Gear Boxes

We’re gearing the chippy and drill together for our drive, taking the output from the chippy gear, passing it through a larger gear to drive another gear on the drill drive shaft. All gears will be brass. Problem is we’ve never worked with gears before and I’m not sure how the basics work. Are the gears supposed to turn on a fixed shaft or do you attatch them to a rotating shaft and support that shaft with bearings? If they do slip on a fixed shaft (this would be ideal), what kind of fit do you design for? Do you have to worry about wear? What about thermal expansion? Will the gears bind on the shaft after spinning for a while and getting hot?

Any help would be greatly appreciated.

Keith Sevcik
#920

On a side note, what happens when you burn up a motor? Do the windings actually melt or short or something? Or is it that the magnets are demagnetized from the excessive heat? Do you always have to replace the motor or is it somewhat functional?

…Can only answer the side note about the motors burning up.

IF longwind =0 goto :NoBS

When a motor spins from voltage applied, the motion induces a counter EMF… in other words, it’s also acting as a generator and producing a voltage of opposite polarity to the applied voltage. This makes the voltage drop across the motor effectively less, the resistance of the motor APPEARS higher than the reading that an ohm meter would give across the terminals of a motor ( out of circuit), this in turn limits the ammount of current flowing through the coils. As the motor is loaded, as in dragging a weight, the rotation slows down, the counter emf decreases so, there is a rise in current to maintain speed. The more load, the slower the motor is trying to go the less EMF so the higher the current. This might continue until the motor reaches the worst case condition of Stall.

:NoBS

At Stall, the motor is carrying more current than it was designed for and generates a LOT of heat that will burn off the wire insulation on the coil causing a short which may not disable the motor but damage the effective torque the motor can generate. the excessive current will eventually burn the winding as if it were a fuse and destroy the motor.
Bottom line, once a motor is damaged, replace it.

Good luck on the gear questions.

Best Wishes

Steve Alaniz

Are the gears supposed to turn on a fixed shaft or do you attatch them to a rotating shaft and support that shaft with bearings?

The answer is BOTH. Which approach you use depends on the rotational speeds and loads of your gear train. It also depends on the sizes of gears and shafts involved. It can be kind of hard finding ball bearings to mount your 32 pitch 16 tooth gear on a 1/4" dia shaft. Though a journal bearing might work well. Especially if it is made from the gear itself.

You also asked about galling and heating. Neither should be a problem in a properly designed set-up. But it is the proper design you’re probably asking about. Fits also depend on the diameters of the shafts involved.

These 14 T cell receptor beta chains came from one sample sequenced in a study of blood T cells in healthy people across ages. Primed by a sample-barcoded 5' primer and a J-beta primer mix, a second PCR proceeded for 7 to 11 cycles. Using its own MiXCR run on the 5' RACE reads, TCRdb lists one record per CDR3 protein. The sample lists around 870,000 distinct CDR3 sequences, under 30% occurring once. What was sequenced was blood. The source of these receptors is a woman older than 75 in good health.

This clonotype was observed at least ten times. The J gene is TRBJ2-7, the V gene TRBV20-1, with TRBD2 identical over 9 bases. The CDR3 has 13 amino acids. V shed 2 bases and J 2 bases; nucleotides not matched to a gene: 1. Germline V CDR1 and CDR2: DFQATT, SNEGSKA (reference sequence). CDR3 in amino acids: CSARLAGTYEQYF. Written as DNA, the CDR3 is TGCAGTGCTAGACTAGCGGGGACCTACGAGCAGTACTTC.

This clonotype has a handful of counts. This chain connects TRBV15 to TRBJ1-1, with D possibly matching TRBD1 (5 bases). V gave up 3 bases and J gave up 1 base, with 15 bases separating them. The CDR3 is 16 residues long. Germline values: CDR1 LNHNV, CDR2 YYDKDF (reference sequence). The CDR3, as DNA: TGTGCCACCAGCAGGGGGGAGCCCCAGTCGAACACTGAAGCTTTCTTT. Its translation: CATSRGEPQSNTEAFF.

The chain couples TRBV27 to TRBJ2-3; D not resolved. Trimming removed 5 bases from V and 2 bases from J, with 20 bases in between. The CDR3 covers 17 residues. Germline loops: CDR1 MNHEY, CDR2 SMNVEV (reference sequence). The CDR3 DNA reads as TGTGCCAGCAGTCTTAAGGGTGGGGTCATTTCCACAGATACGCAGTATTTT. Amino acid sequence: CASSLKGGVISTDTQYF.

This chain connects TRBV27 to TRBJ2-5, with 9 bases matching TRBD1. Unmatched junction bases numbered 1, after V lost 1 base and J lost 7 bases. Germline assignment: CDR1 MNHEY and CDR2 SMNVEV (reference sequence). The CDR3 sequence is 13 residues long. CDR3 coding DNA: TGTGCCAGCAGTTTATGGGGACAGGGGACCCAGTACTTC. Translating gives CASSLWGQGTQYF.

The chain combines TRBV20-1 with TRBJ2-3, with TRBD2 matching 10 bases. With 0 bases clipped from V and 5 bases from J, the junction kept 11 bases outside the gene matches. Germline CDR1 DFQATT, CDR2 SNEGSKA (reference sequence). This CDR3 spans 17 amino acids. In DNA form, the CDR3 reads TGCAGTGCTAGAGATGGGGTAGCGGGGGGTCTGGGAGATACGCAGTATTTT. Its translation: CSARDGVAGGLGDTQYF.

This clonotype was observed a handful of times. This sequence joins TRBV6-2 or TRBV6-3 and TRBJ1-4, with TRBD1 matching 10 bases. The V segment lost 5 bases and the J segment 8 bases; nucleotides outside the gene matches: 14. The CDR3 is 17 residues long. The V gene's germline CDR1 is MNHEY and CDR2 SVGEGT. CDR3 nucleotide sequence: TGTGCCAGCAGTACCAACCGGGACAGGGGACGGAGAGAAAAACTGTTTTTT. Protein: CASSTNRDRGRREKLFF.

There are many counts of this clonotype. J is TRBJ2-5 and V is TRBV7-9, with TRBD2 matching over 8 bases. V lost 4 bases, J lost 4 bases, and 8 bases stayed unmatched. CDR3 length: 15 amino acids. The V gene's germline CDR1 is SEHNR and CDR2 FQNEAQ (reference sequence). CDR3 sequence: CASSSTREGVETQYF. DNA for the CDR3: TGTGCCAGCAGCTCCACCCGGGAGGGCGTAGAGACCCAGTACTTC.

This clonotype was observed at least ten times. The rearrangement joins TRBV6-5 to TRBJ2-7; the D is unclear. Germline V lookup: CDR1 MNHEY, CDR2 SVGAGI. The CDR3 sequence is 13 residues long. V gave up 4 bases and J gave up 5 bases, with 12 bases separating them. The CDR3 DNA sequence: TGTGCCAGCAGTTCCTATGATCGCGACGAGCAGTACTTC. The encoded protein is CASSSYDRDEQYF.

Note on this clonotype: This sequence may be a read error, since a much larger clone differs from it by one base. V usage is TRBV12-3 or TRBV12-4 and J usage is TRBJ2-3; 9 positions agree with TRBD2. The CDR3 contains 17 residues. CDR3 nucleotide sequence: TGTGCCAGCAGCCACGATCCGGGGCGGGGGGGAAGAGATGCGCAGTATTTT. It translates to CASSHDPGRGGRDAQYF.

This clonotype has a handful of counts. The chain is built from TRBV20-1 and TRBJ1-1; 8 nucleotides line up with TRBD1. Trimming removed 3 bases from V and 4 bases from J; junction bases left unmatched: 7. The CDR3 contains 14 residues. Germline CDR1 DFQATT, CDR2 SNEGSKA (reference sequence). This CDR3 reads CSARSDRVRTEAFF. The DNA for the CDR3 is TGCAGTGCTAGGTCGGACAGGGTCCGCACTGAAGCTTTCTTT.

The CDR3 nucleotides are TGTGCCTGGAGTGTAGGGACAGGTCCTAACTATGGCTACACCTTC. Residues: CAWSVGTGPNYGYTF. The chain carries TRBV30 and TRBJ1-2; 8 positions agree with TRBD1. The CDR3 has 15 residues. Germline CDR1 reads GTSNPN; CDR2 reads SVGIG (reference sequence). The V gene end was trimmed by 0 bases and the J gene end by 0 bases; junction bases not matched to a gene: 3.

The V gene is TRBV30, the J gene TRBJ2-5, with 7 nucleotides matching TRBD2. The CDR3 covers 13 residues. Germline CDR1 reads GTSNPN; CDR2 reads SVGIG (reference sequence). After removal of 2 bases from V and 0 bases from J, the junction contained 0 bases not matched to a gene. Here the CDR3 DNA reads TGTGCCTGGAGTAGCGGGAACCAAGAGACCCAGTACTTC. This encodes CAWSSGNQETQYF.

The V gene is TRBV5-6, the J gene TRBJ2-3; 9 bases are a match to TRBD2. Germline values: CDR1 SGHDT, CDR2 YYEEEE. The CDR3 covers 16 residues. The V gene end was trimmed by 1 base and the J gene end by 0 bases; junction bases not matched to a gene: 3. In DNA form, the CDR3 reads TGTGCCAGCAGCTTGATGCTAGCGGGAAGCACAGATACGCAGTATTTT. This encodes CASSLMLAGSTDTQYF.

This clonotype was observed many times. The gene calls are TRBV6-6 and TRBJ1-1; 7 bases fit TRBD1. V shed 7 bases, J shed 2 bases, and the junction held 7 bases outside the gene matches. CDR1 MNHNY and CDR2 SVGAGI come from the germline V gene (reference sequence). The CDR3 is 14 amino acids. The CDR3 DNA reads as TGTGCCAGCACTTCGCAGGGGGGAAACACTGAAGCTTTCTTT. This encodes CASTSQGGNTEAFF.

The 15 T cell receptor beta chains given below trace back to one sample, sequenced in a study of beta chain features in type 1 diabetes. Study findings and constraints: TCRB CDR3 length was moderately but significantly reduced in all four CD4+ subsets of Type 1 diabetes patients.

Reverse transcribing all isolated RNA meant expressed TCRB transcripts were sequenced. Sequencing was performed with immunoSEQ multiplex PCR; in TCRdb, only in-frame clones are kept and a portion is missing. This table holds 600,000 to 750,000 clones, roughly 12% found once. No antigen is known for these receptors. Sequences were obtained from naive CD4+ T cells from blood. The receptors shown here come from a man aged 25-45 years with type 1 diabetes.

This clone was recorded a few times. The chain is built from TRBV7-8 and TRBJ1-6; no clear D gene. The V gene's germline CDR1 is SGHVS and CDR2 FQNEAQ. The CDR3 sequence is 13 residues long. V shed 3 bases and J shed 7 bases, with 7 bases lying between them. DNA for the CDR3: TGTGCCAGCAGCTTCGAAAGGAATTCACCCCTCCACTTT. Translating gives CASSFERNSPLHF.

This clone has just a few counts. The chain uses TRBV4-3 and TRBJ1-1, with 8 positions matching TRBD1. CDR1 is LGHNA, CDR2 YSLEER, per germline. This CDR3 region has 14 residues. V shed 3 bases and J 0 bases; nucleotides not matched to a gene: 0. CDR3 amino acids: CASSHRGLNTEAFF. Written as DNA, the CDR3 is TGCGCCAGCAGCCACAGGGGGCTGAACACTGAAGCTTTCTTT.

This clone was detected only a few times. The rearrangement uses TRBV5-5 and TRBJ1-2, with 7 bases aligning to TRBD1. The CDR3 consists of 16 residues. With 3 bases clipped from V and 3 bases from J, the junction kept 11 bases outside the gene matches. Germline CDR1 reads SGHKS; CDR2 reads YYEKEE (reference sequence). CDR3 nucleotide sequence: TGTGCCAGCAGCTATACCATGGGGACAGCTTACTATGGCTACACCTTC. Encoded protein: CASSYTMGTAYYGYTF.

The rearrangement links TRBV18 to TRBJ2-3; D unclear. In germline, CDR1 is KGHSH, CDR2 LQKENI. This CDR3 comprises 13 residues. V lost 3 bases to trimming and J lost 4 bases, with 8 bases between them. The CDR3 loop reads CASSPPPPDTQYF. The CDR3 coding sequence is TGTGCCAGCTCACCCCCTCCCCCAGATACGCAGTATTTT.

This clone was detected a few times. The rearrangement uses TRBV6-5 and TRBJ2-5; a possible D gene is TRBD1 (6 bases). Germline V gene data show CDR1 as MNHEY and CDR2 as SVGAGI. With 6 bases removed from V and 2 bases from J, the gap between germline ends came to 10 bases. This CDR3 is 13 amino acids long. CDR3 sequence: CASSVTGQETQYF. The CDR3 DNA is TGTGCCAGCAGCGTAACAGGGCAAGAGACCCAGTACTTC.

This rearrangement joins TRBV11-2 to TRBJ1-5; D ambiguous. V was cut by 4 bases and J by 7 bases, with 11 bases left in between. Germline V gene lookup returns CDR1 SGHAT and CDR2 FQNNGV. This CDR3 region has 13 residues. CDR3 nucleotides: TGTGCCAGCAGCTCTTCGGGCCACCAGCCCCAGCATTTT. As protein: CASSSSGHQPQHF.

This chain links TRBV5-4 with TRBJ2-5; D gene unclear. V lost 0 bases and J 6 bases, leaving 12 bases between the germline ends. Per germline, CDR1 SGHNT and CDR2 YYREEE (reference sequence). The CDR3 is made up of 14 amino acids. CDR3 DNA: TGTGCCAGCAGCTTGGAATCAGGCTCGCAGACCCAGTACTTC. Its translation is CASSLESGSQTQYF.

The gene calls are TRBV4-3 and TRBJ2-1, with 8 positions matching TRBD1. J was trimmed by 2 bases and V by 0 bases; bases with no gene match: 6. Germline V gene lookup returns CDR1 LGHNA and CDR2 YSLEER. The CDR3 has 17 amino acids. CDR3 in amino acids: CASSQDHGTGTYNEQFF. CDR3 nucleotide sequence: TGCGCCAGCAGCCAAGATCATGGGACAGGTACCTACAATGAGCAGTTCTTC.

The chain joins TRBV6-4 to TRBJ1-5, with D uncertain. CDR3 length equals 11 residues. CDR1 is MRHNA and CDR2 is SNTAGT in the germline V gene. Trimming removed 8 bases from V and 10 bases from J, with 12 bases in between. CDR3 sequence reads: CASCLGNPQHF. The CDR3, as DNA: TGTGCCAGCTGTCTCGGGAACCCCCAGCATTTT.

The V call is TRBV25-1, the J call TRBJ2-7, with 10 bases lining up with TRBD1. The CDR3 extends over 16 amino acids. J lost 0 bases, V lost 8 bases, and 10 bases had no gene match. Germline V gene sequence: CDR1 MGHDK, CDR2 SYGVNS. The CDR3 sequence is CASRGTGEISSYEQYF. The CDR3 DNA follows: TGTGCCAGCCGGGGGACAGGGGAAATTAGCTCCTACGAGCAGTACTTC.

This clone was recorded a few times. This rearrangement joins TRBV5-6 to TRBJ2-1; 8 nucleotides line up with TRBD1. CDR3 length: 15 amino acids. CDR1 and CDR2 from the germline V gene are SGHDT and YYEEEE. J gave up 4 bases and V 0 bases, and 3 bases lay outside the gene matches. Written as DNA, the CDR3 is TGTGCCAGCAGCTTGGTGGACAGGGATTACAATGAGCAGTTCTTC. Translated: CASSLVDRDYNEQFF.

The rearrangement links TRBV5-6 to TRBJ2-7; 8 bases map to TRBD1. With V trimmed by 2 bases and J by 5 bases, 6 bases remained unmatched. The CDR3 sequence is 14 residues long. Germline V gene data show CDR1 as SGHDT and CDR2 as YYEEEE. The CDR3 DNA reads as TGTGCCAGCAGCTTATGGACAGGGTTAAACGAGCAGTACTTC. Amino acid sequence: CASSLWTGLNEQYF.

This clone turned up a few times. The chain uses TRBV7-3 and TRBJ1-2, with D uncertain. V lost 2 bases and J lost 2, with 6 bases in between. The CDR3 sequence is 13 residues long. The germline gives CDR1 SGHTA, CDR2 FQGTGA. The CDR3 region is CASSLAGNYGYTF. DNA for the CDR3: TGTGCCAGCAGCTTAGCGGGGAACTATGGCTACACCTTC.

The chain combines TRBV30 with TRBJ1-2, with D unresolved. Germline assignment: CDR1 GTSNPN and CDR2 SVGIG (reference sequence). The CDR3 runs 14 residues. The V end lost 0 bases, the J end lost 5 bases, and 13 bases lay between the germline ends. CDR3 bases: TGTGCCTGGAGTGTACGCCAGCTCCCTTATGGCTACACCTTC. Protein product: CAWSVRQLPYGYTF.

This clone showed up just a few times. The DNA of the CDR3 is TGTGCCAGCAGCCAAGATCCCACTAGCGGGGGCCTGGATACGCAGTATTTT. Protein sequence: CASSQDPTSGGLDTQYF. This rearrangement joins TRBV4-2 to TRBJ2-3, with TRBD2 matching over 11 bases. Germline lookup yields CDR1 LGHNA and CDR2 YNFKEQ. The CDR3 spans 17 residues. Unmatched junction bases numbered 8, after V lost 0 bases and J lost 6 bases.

I think your post ID’d you as a college student. If so check with an ME prof if you haven’t gotten that far in your own course work. If you can find a book called Mechanical Engineering Design by Shigley there is an excellent discussion about this sort of thing and a table of “fits” in the back. For this application I think you want a “running” fit.

BTW galling can mostly be prevented by using different materials for the parts of the joint. ie a brass gear on a steel shaft. The important thing is to have different hardnesses in the pieces that are moving relative to one another. Though proper lubrication doesn’t hurt either

Whatever you do, don’t put an aluminum gear on an aluminum shaft and expect it to turn.

*Originally posted by Keithicus *
**We’re gearing the chippy and drill together for our drive, taking the output from the chippy gear, passing it through a larger gear to drive another gear on the drill drive shaft. All gears will be brass. Problem is we’ve never worked with gears before and I’m not sure how the basics work. Are the gears supposed to turn on a fixed shaft or do you attatch them to a rotating shaft and support that shaft with bearings? If they do slip on a fixed shaft (this would be ideal), what kind of fit do you design for? Do you have to worry about wear? What about thermal expansion? Will the gears bind on the shaft after spinning for a while and getting hot?

Any help would be greatly appreciated.

Keith Sevcik
#920

On a side note, what happens when you burn up a motor? Do the windings actually melt or short or something? Or is it that the magnets are demagnetized from the excessive heat? Do you always have to replace the motor or is it somewhat functional? **
:cool: Hey Keith. We at Team 27 are also building a Taco/Hole shooter/Shifter setup. We have the Taco geared to an idler which transfers to an output -i call it the pto shaft- the drill motor is geared the same way. We are using Stainless Steel gears and shafts. The idler shafts are fixed, and the gears are bushed, they run freely on the shaft. The Engineer spaced the gears using the pitch dia. + .001/.002 backlash. I have the whole system modeled in AutoCad 14 in 3D, if anyone is interested. Sure would rather use a Chevy 471 though, instead of these torque challenged electric motors!:smiley: